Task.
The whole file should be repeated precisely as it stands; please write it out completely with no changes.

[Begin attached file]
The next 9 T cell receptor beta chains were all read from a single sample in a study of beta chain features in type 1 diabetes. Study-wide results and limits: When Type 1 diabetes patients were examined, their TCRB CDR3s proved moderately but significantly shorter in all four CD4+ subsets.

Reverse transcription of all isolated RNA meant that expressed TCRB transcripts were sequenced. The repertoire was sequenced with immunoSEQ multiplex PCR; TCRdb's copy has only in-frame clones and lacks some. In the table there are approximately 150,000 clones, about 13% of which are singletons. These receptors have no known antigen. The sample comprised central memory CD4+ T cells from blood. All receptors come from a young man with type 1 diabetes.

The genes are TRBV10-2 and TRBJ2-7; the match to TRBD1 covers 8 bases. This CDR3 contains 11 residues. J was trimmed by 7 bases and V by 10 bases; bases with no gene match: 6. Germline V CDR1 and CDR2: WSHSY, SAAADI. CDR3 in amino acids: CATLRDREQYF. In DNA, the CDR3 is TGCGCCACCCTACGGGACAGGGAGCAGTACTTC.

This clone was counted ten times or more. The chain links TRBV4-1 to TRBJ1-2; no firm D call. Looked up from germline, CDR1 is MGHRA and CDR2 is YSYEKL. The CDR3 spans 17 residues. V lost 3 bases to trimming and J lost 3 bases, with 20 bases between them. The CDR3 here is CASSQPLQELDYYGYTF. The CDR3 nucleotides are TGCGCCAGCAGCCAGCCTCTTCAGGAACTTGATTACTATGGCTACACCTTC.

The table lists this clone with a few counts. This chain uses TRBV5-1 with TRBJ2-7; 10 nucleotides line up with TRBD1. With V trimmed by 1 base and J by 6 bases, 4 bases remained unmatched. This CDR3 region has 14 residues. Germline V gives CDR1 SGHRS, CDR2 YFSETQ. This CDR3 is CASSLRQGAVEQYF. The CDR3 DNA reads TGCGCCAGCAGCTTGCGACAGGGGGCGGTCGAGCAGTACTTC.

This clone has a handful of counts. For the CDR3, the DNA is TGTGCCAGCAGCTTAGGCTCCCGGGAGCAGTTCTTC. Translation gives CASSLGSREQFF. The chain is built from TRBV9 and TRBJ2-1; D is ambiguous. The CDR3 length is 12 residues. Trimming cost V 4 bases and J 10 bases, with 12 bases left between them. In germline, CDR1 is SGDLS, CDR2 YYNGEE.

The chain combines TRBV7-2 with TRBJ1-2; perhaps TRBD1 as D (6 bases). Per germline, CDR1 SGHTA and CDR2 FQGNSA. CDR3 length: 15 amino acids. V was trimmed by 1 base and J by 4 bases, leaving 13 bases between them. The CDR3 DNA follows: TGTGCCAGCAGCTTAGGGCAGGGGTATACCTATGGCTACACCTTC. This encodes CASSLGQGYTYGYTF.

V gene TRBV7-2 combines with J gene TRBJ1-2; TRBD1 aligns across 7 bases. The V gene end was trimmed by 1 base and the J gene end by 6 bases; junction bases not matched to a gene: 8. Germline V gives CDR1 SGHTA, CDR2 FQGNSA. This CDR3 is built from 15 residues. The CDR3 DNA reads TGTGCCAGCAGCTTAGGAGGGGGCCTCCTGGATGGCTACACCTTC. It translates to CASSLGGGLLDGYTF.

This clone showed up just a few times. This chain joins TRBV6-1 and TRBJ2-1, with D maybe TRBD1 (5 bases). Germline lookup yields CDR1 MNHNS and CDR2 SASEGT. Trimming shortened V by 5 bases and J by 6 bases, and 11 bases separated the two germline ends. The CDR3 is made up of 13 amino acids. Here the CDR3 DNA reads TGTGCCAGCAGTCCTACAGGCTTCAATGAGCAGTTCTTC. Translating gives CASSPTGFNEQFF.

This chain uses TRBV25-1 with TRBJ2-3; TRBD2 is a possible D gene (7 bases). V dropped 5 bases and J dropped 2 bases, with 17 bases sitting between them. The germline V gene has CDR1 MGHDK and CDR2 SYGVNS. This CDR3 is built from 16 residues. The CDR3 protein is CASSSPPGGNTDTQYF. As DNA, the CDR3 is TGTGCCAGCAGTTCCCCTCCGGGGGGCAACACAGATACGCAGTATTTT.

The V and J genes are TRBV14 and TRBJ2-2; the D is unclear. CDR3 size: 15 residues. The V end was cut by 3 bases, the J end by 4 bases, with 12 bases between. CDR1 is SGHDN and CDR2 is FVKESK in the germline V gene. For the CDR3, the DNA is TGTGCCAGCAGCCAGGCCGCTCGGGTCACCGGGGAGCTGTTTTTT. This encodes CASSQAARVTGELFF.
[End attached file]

The next 9 T cell receptor beta chains were all read from a single sample in a study of beta chain features in type 1 diabetes. Study-wide results and limits: When Type 1 diabetes patients were examined, their TCRB CDR3s proved moderately but significantly shorter in all four CD4+ subsets.

Reverse transcription of all isolated RNA meant that expressed TCRB transcripts were sequenced. The repertoire was sequenced with immunoSEQ multiplex PCR; TCRdb's copy has only in-frame clones and lacks some. In the table there are approximately 150,000 clones, about 13% of which are singletons. These receptors have no known antigen. The sample comprised central memory CD4+ T cells from blood. All receptors come from a young man with type 1 diabetes.

The genes are TRBV10-2 and TRBJ2-7; the match to TRBD1 covers 8 bases. This CDR3 contains 11 residues. J was trimmed by 7 bases and V by 10 bases; bases with no gene match: 6. Germline V CDR1 and CDR2: WSHSY, SAAADI. CDR3 in amino acids: CATLRDREQYF. In DNA, the CDR3 is TGCGCCACCCTACGGGACAGGGAGCAGTACTTC.

This clone was counted ten times or more. The chain links TRBV4-1 to TRBJ1-2; no firm D call. Looked up from germline, CDR1 is MGHRA and CDR2 is YSYEKL. The CDR3 spans 17 residues. V lost 3 bases to trimming and J lost 3 bases, with 20 bases between them. The CDR3 here is CASSQPLQELDYYGYTF. The CDR3 nucleotides are TGCGCCAGCAGCCAGCCTCTTCAGGAACTTGATTACTATGGCTACACCTTC.

The table lists this clone with a few counts. This chain uses TRBV5-1 with TRBJ2-7; 10 nucleotides line up with TRBD1. With V trimmed by 1 base and J by 6 bases, 4 bases remained unmatched. This CDR3 region has 14 residues. Germline V gives CDR1 SGHRS, CDR2 YFSETQ. This CDR3 is CASSLRQGAVEQYF. The CDR3 DNA reads TGCGCCAGCAGCTTGCGACAGGGGGCGGTCGAGCAGTACTTC.

This clone has a handful of counts. For the CDR3, the DNA is TGTGCCAGCAGCTTAGGCTCCCGGGAGCAGTTCTTC. Translation gives CASSLGSREQFF. The chain is built from TRBV9 and TRBJ2-1; D is ambiguous. The CDR3 length is 12 residues. Trimming cost V 4 bases and J 10 bases, with 12 bases left between them. In germline, CDR1 is SGDLS, CDR2 YYNGEE.

The chain combines TRBV7-2 with TRBJ1-2; perhaps TRBD1 as D (6 bases). Per germline, CDR1 SGHTA and CDR2 FQGNSA. CDR3 length: 15 amino acids. V was trimmed by 1 base and J by 4 bases, leaving 13 bases between them. The CDR3 DNA follows: TGTGCCAGCAGCTTAGGGCAGGGGTATACCTATGGCTACACCTTC. This encodes CASSLGQGYTYGYTF.

V gene TRBV7-2 combines with J gene TRBJ1-2; TRBD1 aligns across 7 bases. The V gene end was trimmed by 1 base and the J gene end by 6 bases; junction bases not matched to a gene: 8. Germline V gives CDR1 SGHTA, CDR2 FQGNSA. This CDR3 is built from 15 residues. The CDR3 DNA reads TGTGCCAGCAGCTTAGGAGGGGGCCTCCTGGATGGCTACACCTTC. It translates to CASSLGGGLLDGYTF.

This clone showed up just a few times. This chain joins TRBV6-1 and TRBJ2-1, with D maybe TRBD1 (5 bases). Germline lookup yields CDR1 MNHNS and CDR2 SASEGT. Trimming shortened V by 5 bases and J by 6 bases, and 11 bases separated the two germline ends. The CDR3 is made up of 13 amino acids. Here the CDR3 DNA reads TGTGCCAGCAGTCCTACAGGCTTCAATGAGCAGTTCTTC. Translating gives CASSPTGFNEQFF.

This chain uses TRBV25-1 with TRBJ2-3; TRBD2 is a possible D gene (7 bases). V dropped 5 bases and J dropped 2 bases, with 17 bases sitting between them. The germline V gene has CDR1 MGHDK and CDR2 SYGVNS. This CDR3 is built from 16 residues. The CDR3 protein is CASSSPPGGNTDTQYF. As DNA, the CDR3 is TGTGCCAGCAGTTCCCCTCCGGGGGGCAACACAGATACGCAGTATTTT.

The V and J genes are TRBV14 and TRBJ2-2; the D is unclear. CDR3 size: 15 residues. The V end was cut by 3 bases, the J end by 4 bases, with 12 bases between. CDR1 is SGHDN and CDR2 is FVKESK in the germline V gene. For the CDR3, the DNA is TGTGCCAGCAGCCAGGCCGCTCGGGTCACCGGGGAGCTGTTTTTT. This encodes CASSQAARVTGELFF.